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Research in Chemistry Division
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Collisions, vibrations, rotations, and the absorption and emission of light are dynamic processes that produce chemical reactions. Exploring these processes leads to a deeper understanding of chemistry and to new ways of controlling chemical behavior. It also contributes to finding solutions to problems that touch on both basic science and national interest. Los Alamos researchers are exploring chemistry that will help ensure the security of the nuclear stockpile. Novel experiments will provide a fundamental understanding of how explosives detonate and how shock waves propagate through metals. One team of researchers is creating nanopaticles that will allow development of a new class of lasers, while another is examining the chemistry and fate of atmospheric pollutants. These and many other projects within the division make the field as active and rapidly changing as the forces it studies.

explosion map

“Shocking” Explosives and Metals
Chemistry, Dynamic Experimentation, and Applied Physics Divisions collaborate on the HERCULES Project (for High Explosives Reaction Chemistry via Ultrafast Laser Spectroscopy) to develop diagnostic tools for new research into the way shock waves interact with explosives and metals. One of these highly specialized tools takes advantage of “interferometry” to probe into the realm of shock physics. Interferometry uses interference patterns from overlapping pulses of laser light to collect information in both space and time. The propagation of shock waves through solids can be examined at scales of tens of nanometers and over times as small as 10(–13) of a second. Other ultrafast spectroscopic techniques are being developed that can detect energy transfer and bond breaking in shocked explosive materials. The information gathered provides insight into the physics and chemistry of explosions and is important to the Laboratory's stockpile stewardship mission and the weapons program.
At right: A shockwave moves through a 1 micrometer aluminum film in seconds.

The World’s Smallest Laser – Coherent Light from Quantum Dotsquantum dots
Chemists at Los Alamos have created quantum-scale materials that can lase (emit coherent light) and are made of uniformly sized pieces of semiconductor called quantum dots. Although quantum dots have been studied for a decade, making them lase has been an elusive goal and was only achieved by packing them closely together. The discovery that quantum dots can lase opens up a new field of laser technology. It enables the development of new, inexpensive, tunable semiconductor lasers that could have applications in such diverse fields as medicine and environmental analysis. In collaboration with colleagues at the Massachusetts Institute of Technology, Los Alamos researchers have developed a technique that uses cadmium selenide to make dots between 2 and 8 nanometers in diameter.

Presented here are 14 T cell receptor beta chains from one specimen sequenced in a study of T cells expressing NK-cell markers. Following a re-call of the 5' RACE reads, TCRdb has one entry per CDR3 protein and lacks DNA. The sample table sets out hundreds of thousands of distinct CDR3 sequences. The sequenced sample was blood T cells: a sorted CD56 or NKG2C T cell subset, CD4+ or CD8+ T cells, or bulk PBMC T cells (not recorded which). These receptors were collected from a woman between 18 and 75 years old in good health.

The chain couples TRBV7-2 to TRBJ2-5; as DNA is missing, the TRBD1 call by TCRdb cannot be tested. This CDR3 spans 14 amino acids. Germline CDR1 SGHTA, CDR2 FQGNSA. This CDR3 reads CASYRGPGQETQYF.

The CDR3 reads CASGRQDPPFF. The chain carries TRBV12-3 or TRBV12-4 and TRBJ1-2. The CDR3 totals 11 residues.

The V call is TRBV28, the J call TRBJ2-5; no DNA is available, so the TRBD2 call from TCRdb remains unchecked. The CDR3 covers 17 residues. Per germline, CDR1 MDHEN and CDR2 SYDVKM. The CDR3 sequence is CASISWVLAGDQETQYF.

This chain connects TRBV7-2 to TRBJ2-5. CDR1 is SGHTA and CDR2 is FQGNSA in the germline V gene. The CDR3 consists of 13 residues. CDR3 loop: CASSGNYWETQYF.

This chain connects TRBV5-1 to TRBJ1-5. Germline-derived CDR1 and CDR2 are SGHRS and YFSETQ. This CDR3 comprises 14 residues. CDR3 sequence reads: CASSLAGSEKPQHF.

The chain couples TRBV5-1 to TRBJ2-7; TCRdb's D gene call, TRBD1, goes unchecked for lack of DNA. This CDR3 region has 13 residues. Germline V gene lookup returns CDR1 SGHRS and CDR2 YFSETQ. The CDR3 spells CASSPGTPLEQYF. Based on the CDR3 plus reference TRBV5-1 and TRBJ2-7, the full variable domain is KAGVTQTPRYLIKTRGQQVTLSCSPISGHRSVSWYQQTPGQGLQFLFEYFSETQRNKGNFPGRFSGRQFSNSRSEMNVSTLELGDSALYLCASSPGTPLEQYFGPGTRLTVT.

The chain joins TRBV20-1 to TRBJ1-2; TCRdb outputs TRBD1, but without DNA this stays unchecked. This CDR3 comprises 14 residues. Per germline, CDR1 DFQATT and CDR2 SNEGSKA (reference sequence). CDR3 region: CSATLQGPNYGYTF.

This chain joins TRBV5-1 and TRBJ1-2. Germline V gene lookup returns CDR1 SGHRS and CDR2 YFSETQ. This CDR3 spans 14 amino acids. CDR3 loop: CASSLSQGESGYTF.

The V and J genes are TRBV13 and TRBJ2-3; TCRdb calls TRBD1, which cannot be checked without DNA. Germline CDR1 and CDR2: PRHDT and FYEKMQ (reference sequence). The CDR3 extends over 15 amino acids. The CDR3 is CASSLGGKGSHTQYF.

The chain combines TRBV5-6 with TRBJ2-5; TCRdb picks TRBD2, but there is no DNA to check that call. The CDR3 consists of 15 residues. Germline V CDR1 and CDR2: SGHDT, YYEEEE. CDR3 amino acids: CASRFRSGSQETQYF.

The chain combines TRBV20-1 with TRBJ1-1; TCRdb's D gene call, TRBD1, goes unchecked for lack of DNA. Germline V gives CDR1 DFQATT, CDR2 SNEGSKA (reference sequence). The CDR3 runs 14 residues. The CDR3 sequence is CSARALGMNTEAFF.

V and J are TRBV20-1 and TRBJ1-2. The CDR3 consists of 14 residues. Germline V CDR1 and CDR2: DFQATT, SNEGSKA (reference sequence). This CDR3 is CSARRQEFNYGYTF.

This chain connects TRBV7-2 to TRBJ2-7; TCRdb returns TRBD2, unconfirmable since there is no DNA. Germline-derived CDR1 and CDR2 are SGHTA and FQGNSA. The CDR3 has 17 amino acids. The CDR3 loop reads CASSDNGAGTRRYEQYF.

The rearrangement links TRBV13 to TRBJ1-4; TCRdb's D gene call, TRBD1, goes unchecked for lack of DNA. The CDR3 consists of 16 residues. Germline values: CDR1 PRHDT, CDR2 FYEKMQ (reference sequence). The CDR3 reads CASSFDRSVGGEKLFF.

How Do Explosives React to “Insults?”
second harmonic generation A joint project between Chemistry and Dynamic Experimentation divisions is aimed at unraveling the way in which explosives work at a chemical and physical level when they are subjected to extreme conditions known as insults. If a warhead is dropped, what happens to the explosive inside? How do explosives react when they are exposed to fire? Knowing the answers to such questions is important to the Departments of Defense and Energy and to industry.

Using second harmonic generation (SHG) microscopy, researchers have been able to look at the way high explosives change form just before they detonate. With this technique, the explosives' crystals were clearly shown to have shifted phase (from beta to delta) just before detonation, when they were subjected to mechanical or thermal insults. The green highlights in the SHG image at right show the phase change that occurs as the insult is being applied.

Chemistry on Ice – Quasi-liquid Layers
Coined by Faraday in the 19th century, quasi-liquid is a term describing liquid-like layers that form on solid surfaces at temperatures below the solid's melting point. The layers that form on atmospheric ice particles and in the world's snow pack affect the chemistry of those systems and have far-reaching environmental implications. Thus, from being a mere scientific curiosity, the study of these layers has become an inquiry into the mechanisms that drive global change. Preliminary results suggest that both the uptake of organic compounds in snow and the chemistry of tropospheric ozone are affected by the presence of quasi-liquid layers. By studying quasi-liquids in the laboratory with optical techniques, Los Alamos chemists have been able to develop a thermo-dynamic model that predicts the total quasi-liquid volume in the atmosphere and in the snow pack. Their research will lead to a greater understanding of some of the most important and ubiquitous chemical systems on earth.


Quasi-liquid layersphase diagram

Left: The Los Alamos model suggests that quasi-liquids form in multilayered islands on ice surfaces below the triple point, where solid, liquid, and vapor are in equilibrium.

Right: Ice crystals change from cubic form to hexagonal near 160 K. SHG data supports the Los Alamos model by showing signal for quasi-liquid layers starting at about 212 K and increasing through the melting point.

LALP 01-91




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